Bags of a slimy fish … often called Bombay Duck … are purchased at the nearby open air fish market. Here on this bamboo platform, … measuring no more than 100 feet by 100 feet, … a family processes the fresh Bombay Duck. They are cleaned, … one by one, … then carefully hung on racks. Each fish is individually placed on the bamboo rails to insure quick and complete drying. After two to three days in the hot dry air, the dried duck is ready for packaging and distribution to local, as well as, foreign markets where they are eaten as a popular accompaniment to curry.
Several varieties of fish are also processed in a manner similar to that of the Bombay Duck. As they dry, the fish provide easy picking for crows. The process of preparing and drying fish is a smelly, backbreaking task that requires continual vigilance to insure that the fish thoroughly dries.
Everyone is involved in the fishing industry. Older women and young girls are often seen sorting, cleaning and drying shrimp as they work at the edge of the market area. These fine mesh nylon nets snag all sorts of aquatic life and require continual repair and maintenance. Since nets are used to catch most fish, the young boys in the village learn the skill of making and repairing the nets early in life continuing this trade as adults.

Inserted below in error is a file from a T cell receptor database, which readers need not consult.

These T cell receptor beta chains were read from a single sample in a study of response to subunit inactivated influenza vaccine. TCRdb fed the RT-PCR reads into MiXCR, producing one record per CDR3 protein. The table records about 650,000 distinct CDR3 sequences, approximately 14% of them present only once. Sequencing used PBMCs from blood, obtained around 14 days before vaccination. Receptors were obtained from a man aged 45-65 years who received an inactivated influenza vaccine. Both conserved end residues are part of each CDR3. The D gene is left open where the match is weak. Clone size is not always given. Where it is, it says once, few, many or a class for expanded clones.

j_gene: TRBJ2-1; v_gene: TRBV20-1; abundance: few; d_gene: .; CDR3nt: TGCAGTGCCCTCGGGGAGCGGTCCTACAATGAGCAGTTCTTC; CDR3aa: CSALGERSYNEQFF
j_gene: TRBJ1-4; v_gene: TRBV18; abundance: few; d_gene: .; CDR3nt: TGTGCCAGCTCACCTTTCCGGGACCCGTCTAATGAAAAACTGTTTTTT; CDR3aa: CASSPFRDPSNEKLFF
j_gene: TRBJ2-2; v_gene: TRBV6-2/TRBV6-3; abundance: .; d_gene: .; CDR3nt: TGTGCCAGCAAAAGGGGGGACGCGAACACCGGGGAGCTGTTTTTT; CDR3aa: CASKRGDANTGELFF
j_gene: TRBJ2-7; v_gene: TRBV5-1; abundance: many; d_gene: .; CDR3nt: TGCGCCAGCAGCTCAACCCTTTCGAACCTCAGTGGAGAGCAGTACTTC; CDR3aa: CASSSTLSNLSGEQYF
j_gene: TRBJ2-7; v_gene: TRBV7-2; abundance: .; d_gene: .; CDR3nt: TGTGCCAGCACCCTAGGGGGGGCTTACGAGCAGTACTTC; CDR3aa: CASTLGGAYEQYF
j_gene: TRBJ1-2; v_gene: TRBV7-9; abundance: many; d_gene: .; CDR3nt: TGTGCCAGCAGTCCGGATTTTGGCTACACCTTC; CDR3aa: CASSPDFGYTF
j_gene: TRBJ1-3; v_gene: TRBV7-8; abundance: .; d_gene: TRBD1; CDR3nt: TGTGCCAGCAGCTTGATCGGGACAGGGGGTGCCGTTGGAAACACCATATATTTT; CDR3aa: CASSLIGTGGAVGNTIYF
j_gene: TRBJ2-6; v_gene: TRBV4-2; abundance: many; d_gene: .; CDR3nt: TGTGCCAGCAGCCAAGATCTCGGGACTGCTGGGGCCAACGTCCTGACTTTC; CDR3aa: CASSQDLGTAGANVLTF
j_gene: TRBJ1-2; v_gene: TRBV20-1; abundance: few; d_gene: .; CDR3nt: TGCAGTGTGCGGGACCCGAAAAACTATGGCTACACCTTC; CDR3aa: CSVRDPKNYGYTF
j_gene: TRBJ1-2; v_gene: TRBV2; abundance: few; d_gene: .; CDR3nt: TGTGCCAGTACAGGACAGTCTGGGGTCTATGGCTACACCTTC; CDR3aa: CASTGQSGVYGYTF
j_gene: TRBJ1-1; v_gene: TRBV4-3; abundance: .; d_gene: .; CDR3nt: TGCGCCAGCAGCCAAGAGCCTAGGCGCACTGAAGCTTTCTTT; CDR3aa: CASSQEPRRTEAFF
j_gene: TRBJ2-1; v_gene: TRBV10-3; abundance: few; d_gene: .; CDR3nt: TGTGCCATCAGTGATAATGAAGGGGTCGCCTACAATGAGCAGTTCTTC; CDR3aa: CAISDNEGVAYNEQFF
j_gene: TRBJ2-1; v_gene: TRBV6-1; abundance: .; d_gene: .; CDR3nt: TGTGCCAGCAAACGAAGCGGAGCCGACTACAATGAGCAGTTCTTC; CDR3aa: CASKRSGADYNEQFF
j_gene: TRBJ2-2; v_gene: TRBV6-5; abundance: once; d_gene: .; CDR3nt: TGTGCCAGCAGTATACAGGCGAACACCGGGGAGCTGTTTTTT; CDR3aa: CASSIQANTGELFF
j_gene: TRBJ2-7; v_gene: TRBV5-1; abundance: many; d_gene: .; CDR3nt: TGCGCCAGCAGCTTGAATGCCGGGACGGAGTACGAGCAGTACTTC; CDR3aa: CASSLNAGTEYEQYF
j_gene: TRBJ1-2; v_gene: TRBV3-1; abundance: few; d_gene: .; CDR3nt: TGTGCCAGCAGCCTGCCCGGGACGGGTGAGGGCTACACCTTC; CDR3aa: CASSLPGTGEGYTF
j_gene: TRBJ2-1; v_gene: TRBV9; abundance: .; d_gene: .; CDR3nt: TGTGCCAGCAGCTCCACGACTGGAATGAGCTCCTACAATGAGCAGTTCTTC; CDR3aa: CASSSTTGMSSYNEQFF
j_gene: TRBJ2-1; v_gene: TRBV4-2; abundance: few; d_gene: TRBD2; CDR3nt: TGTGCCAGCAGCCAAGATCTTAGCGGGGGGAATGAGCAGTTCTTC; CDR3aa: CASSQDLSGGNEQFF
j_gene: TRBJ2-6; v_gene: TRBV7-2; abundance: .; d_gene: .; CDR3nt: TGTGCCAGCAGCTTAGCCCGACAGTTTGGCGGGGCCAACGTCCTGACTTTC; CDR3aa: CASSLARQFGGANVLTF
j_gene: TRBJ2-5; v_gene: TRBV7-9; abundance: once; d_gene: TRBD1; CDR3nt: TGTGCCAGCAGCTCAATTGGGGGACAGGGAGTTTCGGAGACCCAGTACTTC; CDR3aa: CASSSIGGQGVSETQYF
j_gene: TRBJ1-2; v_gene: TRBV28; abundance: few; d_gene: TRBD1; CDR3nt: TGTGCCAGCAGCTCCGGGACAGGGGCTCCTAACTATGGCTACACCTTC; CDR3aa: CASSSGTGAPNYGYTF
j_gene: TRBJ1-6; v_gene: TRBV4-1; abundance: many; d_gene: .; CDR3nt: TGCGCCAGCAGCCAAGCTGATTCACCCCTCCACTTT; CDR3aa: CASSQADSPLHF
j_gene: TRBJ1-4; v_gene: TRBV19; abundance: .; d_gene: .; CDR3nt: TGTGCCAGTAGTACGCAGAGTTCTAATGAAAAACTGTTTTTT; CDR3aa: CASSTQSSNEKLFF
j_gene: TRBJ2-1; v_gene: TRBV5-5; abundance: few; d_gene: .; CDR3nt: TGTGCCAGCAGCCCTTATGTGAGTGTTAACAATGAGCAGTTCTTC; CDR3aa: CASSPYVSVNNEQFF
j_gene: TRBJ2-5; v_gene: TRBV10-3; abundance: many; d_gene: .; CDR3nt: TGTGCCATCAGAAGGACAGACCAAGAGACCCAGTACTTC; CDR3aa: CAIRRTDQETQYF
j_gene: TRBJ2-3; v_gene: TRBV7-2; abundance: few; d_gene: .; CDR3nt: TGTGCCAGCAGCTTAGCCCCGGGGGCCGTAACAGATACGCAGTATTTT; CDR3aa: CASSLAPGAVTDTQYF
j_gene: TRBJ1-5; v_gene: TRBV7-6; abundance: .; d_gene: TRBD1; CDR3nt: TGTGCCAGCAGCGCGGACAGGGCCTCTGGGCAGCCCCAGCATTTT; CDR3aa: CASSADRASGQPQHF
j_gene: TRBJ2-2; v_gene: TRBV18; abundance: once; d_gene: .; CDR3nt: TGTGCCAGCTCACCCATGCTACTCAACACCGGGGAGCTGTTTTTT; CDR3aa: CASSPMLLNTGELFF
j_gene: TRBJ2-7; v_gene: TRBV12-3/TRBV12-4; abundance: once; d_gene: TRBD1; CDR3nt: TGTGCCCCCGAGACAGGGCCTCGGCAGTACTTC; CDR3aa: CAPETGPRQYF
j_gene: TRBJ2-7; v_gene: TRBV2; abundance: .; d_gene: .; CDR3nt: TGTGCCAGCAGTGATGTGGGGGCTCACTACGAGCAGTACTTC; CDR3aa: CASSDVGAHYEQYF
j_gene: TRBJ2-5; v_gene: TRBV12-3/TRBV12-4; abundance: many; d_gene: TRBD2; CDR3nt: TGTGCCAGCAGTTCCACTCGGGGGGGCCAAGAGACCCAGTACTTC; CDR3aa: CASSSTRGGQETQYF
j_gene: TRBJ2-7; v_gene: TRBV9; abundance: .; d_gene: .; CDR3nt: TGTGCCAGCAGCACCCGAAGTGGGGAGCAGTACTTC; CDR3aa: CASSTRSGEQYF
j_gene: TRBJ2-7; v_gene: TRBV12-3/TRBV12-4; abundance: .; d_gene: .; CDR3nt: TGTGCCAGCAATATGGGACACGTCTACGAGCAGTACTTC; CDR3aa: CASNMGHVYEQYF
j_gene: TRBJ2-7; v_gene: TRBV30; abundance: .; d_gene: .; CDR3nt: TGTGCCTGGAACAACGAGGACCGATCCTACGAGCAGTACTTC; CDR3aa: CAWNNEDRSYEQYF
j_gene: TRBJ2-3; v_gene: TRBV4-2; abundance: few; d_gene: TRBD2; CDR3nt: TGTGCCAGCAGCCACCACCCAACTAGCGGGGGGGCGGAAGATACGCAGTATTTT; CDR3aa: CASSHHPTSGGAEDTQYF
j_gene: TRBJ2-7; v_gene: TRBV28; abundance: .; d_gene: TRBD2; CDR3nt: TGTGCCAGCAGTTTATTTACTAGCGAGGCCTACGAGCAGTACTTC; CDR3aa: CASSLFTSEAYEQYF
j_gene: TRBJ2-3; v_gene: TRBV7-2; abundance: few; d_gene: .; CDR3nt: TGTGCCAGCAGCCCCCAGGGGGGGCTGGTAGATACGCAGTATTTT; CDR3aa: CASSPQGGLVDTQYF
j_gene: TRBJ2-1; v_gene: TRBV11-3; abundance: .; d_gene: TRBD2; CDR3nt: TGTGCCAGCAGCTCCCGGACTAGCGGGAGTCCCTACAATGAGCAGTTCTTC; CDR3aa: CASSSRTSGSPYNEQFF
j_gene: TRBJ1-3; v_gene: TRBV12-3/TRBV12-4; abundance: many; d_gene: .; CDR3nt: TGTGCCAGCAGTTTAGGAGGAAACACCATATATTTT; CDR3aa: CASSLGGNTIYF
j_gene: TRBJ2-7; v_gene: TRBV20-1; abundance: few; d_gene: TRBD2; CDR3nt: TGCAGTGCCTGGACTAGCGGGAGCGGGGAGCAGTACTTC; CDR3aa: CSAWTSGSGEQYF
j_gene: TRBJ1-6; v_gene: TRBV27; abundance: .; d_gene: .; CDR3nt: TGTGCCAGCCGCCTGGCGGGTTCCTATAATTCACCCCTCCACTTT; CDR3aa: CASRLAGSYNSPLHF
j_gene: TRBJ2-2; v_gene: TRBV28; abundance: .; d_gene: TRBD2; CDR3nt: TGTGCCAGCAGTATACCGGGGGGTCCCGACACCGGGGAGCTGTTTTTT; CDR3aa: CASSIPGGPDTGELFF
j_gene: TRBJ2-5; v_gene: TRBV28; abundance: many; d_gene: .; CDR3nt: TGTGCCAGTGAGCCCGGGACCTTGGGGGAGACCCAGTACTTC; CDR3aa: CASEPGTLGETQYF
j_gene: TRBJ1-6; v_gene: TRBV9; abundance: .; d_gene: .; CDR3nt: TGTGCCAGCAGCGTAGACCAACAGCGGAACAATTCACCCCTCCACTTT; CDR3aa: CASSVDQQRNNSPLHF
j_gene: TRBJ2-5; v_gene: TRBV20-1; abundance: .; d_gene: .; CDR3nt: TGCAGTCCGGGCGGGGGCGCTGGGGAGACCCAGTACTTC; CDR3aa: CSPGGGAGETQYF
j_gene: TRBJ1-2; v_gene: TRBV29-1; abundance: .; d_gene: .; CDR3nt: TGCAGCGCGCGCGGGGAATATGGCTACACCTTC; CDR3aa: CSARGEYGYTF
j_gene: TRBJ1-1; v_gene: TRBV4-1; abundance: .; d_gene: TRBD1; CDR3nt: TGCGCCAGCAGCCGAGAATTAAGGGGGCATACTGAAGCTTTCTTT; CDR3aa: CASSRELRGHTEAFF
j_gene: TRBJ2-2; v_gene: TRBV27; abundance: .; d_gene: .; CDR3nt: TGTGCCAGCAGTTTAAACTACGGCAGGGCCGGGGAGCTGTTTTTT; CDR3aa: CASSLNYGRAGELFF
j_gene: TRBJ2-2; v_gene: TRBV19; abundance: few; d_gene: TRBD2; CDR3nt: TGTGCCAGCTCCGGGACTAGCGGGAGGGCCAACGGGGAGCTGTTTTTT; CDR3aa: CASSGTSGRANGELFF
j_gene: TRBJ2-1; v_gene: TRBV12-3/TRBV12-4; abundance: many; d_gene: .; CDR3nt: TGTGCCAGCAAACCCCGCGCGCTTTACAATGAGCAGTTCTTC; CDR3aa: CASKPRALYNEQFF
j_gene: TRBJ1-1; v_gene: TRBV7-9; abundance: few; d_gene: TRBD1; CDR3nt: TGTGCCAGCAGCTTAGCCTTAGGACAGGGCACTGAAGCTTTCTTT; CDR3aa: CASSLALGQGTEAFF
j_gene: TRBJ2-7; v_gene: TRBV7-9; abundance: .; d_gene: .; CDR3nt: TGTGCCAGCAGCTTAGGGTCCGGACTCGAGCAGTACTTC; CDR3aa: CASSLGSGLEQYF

But … life is not all work for those in the village. Children squeeze into a small spot to play cricket. The improvised equipment and competition for the shared space does not detract from the enjoyment of playing the national sport of India. Younger children occupy themselves with a few simple toys and by playing together.
In this village, … as well as in others, … the Koli control all aspects of the fishing industry. There are three Koli societies and a trust, which own more than 600 boats … and … they own the fish. … They own the nets, … the drying racks, … and the ferry that makes frequent crossings across the bay. … They own the trucks and the diesel fuel for the boats. … And, … they own two ice factories. The Koli do indeed retain control.